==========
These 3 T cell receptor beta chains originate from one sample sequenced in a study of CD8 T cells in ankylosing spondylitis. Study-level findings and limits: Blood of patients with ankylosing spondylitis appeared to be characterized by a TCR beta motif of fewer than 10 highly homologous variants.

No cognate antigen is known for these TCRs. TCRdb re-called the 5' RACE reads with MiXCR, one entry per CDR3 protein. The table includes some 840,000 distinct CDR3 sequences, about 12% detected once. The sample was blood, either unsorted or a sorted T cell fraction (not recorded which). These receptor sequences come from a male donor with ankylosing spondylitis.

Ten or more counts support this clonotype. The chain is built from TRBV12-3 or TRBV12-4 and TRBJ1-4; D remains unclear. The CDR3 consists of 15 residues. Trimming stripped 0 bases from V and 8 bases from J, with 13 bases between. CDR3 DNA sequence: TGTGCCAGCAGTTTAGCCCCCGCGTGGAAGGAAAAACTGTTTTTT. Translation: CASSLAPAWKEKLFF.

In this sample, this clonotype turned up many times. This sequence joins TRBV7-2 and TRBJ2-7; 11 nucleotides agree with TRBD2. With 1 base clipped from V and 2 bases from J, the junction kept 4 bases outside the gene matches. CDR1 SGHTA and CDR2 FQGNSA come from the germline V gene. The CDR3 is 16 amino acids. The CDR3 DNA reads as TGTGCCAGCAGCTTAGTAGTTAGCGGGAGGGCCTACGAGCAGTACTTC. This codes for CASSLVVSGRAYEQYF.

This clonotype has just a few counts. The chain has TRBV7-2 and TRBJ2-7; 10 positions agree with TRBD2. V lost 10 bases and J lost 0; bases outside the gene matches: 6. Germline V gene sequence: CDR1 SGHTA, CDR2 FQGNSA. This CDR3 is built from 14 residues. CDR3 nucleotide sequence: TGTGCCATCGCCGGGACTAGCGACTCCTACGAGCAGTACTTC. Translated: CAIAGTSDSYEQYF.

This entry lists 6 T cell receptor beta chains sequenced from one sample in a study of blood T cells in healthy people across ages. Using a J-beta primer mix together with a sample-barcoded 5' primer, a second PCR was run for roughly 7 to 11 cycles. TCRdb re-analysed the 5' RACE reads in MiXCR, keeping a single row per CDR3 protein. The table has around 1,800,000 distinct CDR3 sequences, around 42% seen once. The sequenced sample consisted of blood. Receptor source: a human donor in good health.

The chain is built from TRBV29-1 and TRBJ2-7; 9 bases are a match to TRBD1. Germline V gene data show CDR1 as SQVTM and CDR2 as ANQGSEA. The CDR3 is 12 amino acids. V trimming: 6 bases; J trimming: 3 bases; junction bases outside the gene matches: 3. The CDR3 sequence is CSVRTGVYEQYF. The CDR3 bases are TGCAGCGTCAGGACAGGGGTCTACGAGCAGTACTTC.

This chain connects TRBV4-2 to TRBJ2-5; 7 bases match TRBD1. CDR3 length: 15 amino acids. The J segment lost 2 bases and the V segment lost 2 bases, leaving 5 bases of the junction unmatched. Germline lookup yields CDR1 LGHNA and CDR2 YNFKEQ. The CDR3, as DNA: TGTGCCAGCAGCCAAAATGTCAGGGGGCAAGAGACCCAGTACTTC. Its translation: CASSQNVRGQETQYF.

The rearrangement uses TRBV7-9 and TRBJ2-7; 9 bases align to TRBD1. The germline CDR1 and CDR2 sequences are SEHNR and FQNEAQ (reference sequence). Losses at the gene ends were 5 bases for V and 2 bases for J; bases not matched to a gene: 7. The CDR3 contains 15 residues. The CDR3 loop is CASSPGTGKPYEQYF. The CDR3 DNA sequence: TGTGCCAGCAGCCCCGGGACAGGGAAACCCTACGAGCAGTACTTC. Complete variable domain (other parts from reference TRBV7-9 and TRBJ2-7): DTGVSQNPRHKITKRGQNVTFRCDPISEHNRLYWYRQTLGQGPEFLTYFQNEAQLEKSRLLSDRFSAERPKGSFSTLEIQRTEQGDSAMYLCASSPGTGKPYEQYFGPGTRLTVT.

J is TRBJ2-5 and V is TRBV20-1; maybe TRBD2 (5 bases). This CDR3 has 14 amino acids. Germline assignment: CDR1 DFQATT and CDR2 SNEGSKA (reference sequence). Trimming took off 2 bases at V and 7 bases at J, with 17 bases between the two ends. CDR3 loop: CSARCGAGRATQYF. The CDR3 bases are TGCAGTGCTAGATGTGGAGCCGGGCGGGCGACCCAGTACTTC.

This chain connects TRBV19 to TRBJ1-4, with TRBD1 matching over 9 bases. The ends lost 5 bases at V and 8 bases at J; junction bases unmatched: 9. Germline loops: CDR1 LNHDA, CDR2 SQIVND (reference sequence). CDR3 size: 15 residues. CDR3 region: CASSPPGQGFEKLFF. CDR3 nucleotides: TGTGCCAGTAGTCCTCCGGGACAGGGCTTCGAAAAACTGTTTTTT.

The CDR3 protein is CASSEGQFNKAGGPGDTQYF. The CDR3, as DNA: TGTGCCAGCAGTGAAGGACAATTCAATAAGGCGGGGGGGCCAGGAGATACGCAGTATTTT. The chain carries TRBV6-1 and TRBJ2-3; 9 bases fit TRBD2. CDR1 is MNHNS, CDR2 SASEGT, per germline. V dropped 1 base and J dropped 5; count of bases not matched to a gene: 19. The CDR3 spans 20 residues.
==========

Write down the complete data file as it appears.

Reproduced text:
These 3 T cell receptor beta chains originate from one sample sequenced in a study of CD8 T cells in ankylosing spondylitis. Study-level findings and limits: Blood of patients with ankylosing spondylitis appeared to be characterized by a TCR beta motif of fewer than 10 highly homologous variants.

No cognate antigen is known for these TCRs. TCRdb re-called the 5' RACE reads with MiXCR, one entry per CDR3 protein. The table includes some 840,000 distinct CDR3 sequences, about 12% detected once. The sample was blood, either unsorted or a sorted T cell fraction (not recorded which). These receptor sequences come from a male donor with ankylosing spondylitis.

Ten or more counts support this clonotype. The chain is built from TRBV12-3 or TRBV12-4 and TRBJ1-4; D remains unclear. The CDR3 consists of 15 residues. Trimming stripped 0 bases from V and 8 bases from J, with 13 bases between. CDR3 DNA sequence: TGTGCCAGCAGTTTAGCCCCCGCGTGGAAGGAAAAACTGTTTTTT. Translation: CASSLAPAWKEKLFF.

In this sample, this clonotype turned up many times. This sequence joins TRBV7-2 and TRBJ2-7; 11 nucleotides agree with TRBD2. With 1 base clipped from V and 2 bases from J, the junction kept 4 bases outside the gene matches. CDR1 SGHTA and CDR2 FQGNSA come from the germline V gene. The CDR3 is 16 amino acids. The CDR3 DNA reads as TGTGCCAGCAGCTTAGTAGTTAGCGGGAGGGCCTACGAGCAGTACTTC. This codes for CASSLVVSGRAYEQYF.

This clonotype has just a few counts. The chain has TRBV7-2 and TRBJ2-7; 10 positions agree with TRBD2. V lost 10 bases and J lost 0; bases outside the gene matches: 6. Germline V gene sequence: CDR1 SGHTA, CDR2 FQGNSA. This CDR3 is built from 14 residues. CDR3 nucleotide sequence: TGTGCCATCGCCGGGACTAGCGACTCCTACGAGCAGTACTTC. Translated: CAIAGTSDSYEQYF.

This entry lists 6 T cell receptor beta chains sequenced from one sample in a study of blood T cells in healthy people across ages. Using a J-beta primer mix together with a sample-barcoded 5' primer, a second PCR was run for roughly 7 to 11 cycles. TCRdb re-analysed the 5' RACE reads in MiXCR, keeping a single row per CDR3 protein. The table has around 1,800,000 distinct CDR3 sequences, around 42% seen once. The sequenced sample consisted of blood. Receptor source: a human donor in good health.

The chain is built from TRBV29-1 and TRBJ2-7; 9 bases are a match to TRBD1. Germline V gene data show CDR1 as SQVTM and CDR2 as ANQGSEA. The CDR3 is 12 amino acids. V trimming: 6 bases; J trimming: 3 bases; junction bases outside the gene matches: 3. The CDR3 sequence is CSVRTGVYEQYF. The CDR3 bases are TGCAGCGTCAGGACAGGGGTCTACGAGCAGTACTTC.

This chain connects TRBV4-2 to TRBJ2-5; 7 bases match TRBD1. CDR3 length: 15 amino acids. The J segment lost 2 bases and the V segment lost 2 bases, leaving 5 bases of the junction unmatched. Germline lookup yields CDR1 LGHNA and CDR2 YNFKEQ. The CDR3, as DNA: TGTGCCAGCAGCCAAAATGTCAGGGGGCAAGAGACCCAGTACTTC. Its translation: CASSQNVRGQETQYF.

The rearrangement uses TRBV7-9 and TRBJ2-7; 9 bases align to TRBD1. The germline CDR1 and CDR2 sequences are SEHNR and FQNEAQ (reference sequence). Losses at the gene ends were 5 bases for V and 2 bases for J; bases not matched to a gene: 7. The CDR3 contains 15 residues. The CDR3 loop is CASSPGTGKPYEQYF. The CDR3 DNA sequence: TGTGCCAGCAGCCCCGGGACAGGGAAACCCTACGAGCAGTACTTC. Complete variable domain (other parts from reference TRBV7-9 and TRBJ2-7): DTGVSQNPRHKITKRGQNVTFRCDPISEHNRLYWYRQTLGQGPEFLTYFQNEAQLEKSRLLSDRFSAERPKGSFSTLEIQRTEQGDSAMYLCASSPGTGKPYEQYFGPGTRLTVT.

J is TRBJ2-5 and V is TRBV20-1; maybe TRBD2 (5 bases). This CDR3 has 14 amino acids. Germline assignment: CDR1 DFQATT and CDR2 SNEGSKA (reference sequence). Trimming took off 2 bases at V and 7 bases at J, with 17 bases between the two ends. CDR3 loop: CSARCGAGRATQYF. The CDR3 bases are TGCAGTGCTAGATGTGGAGCCGGGCGGGCGACCCAGTACTTC.

This chain connects TRBV19 to TRBJ1-4, with TRBD1 matching over 9 bases. The ends lost 5 bases at V and 8 bases at J; junction bases unmatched: 9. Germline loops: CDR1 LNHDA, CDR2 SQIVND (reference sequence). CDR3 size: 15 residues. CDR3 region: CASSPPGQGFEKLFF. CDR3 nucleotides: TGTGCCAGTAGTCCTCCGGGACAGGGCTTCGAAAAACTGTTTTTT.

The CDR3 protein is CASSEGQFNKAGGPGDTQYF. The CDR3, as DNA: TGTGCCAGCAGTGAAGGACAATTCAATAAGGCGGGGGGGCCAGGAGATACGCAGTATTTT. The chain carries TRBV6-1 and TRBJ2-3; 9 bases fit TRBD2. CDR1 is MNHNS, CDR2 SASEGT, per germline. V dropped 1 base and J dropped 5; count of bases not matched to a gene: 19. The CDR3 spans 20 residues.